The viscosity of the homogeneous aqueous solution 30 may have any value within a broad range. The viscosity of the homogeneous aqueous solution 30 may range from about 10 cSt to about 10,000,000 cSt. Alternatively, the viscosity of the aqueous solution 30 may range from about 10 cSt to about 1000 cSt, from about 100 cSt to about 10,000 cSt, from about 1000 cSt to about 100,000 cSt, from about 50,000 cSt to about 250,000 cSt, from about 100,000 cSt to about 300,000 cSt, from about 200,000 cSt to about 400,000 cSt, from about 300,000 cSt to about 500,000 cSt, from about 400,000 cSt to about 600,000 cSt, from about 500,000 cSt to about 700,000 cSt, from about 600,000 cSt to about 800,000 cSt, from about 700,000 cSt to about 900,000 cSt, and from about 800,000 cSt to about 1,000,000 cSt. In an exemplary embodiment, the viscosity of the aqueous solution 30 may be about 100,000 cSt. The particular viscosity of the homogeneous aqueous solution 30 may be selected to be sufficiently high in order to damp out the effects of vibrations, without adversely affecting other aspects of the solution 30, such as the ability to eliminate air bubbles that may form within the solution 30 during manufacture, use or storage and the ease with which the solution 30 may be inserted into the container 14 during the manufacture of the phantom calibration body 12. The addition of a surfactant to the homogeneous aqueous solution 30 may render the solution easier to transfer into the container 14.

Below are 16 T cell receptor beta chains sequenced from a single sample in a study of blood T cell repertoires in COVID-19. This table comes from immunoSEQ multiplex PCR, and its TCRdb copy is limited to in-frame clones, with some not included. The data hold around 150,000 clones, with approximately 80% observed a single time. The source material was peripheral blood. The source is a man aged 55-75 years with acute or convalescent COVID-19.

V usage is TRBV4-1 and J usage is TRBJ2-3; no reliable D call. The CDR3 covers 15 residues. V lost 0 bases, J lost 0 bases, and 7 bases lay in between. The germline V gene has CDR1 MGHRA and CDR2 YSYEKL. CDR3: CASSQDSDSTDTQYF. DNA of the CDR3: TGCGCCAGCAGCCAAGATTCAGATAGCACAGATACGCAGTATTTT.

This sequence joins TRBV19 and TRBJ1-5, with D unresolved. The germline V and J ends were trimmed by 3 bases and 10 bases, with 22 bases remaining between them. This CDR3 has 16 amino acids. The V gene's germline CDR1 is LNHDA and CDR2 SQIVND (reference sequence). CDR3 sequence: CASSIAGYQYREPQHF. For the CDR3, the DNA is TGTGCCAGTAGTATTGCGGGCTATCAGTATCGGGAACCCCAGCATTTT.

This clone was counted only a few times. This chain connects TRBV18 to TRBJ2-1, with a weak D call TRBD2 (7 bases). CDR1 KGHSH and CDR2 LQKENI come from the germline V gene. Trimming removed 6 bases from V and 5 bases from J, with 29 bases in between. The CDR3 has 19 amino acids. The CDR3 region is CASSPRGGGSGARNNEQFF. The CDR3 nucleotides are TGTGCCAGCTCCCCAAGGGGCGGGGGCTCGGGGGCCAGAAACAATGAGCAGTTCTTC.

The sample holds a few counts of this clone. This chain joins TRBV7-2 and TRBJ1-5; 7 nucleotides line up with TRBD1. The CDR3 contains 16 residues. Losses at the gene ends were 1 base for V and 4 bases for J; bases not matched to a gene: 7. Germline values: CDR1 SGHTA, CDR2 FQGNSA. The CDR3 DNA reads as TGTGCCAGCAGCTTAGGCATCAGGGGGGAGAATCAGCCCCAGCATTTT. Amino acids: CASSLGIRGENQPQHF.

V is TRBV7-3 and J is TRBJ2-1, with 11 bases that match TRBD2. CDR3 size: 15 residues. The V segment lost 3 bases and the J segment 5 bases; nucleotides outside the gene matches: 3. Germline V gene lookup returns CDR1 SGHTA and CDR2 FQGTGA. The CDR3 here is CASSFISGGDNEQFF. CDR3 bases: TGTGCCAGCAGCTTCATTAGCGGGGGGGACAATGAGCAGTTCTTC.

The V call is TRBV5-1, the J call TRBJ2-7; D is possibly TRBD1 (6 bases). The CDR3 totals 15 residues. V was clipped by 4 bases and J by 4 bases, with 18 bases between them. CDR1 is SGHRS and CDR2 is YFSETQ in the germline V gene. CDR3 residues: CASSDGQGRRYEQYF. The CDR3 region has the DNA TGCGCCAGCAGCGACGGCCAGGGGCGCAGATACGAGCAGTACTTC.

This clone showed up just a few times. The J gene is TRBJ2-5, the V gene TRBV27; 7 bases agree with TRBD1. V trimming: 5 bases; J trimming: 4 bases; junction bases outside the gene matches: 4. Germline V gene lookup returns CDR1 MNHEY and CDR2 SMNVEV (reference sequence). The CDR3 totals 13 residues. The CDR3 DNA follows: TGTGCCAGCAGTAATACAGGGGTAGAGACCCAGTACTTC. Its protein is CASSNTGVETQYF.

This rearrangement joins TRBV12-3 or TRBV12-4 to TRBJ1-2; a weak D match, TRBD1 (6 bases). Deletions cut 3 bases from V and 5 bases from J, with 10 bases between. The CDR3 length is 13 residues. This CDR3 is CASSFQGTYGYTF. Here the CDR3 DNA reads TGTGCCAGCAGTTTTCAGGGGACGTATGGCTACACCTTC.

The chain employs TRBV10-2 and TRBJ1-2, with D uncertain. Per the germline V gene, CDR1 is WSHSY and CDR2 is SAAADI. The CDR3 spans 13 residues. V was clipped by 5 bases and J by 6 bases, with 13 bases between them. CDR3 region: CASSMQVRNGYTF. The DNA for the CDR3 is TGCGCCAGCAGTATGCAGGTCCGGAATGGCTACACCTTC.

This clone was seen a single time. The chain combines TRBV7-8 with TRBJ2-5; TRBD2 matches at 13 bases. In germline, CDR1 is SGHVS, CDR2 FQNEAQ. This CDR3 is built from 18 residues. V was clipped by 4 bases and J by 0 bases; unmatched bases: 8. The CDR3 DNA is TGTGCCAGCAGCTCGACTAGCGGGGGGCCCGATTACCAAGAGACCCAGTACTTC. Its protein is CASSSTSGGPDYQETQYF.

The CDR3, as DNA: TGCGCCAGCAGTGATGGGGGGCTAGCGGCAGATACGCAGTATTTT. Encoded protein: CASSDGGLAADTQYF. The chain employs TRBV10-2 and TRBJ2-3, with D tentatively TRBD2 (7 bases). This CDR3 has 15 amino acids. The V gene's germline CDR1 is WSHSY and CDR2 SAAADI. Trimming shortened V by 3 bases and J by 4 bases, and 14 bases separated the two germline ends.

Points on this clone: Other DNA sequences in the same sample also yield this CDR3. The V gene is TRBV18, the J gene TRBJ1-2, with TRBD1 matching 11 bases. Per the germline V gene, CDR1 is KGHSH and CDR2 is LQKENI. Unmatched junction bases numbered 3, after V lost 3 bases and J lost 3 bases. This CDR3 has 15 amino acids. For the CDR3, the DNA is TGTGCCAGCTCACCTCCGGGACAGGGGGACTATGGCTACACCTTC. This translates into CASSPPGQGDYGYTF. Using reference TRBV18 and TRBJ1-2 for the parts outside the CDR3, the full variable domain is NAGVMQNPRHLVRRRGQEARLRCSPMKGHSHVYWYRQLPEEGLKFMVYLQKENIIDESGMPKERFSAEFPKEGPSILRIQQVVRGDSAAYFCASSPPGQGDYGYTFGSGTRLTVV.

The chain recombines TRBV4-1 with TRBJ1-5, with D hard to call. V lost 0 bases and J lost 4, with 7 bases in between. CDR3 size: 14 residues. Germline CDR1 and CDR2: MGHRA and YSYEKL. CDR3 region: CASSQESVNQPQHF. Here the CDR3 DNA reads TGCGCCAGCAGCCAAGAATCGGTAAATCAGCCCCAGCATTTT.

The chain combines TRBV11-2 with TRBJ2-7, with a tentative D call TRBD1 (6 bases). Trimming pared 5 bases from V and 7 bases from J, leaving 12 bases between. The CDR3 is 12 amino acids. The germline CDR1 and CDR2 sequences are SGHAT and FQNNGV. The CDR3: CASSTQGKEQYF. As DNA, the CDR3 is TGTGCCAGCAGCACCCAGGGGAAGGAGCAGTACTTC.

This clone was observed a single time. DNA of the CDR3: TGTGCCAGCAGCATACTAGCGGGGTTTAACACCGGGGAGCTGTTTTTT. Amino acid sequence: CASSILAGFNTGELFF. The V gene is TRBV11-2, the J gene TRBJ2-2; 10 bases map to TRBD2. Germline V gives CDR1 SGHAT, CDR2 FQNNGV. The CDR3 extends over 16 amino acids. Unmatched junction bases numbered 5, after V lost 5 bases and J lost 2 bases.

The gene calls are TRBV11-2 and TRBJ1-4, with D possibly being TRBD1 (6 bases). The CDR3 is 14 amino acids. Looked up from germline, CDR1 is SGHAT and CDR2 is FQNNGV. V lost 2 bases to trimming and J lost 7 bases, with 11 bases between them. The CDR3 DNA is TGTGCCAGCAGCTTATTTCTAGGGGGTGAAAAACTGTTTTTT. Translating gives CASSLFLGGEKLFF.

The relative amounts of low and high molecular weight polymers may be quantified using a mixing ratio, defined herein as the ratio of the weight of the high molecular weight polymer to the weight of the low molecular-weight polymer included in the homogeneous aqueous solution 30. The mixing ratio may range from about 1:100 to about 100:1. Alternatively, the mixing ratio may range from about 1:100 to about 1:10, from about 1:50 to about 1:5, from about 1:10 to about 1:1, from about 1:5 to about 10:1, or from about 5:1 to about 100:1. In an exemplary embodiment, the mixing ratio of high molecular-weight polymer to low molecular-weight polymer is about 9 to 1. The upper limit of the mixing ratio may be constrained by the solubility of the polymers at the intended concentration of the mixture.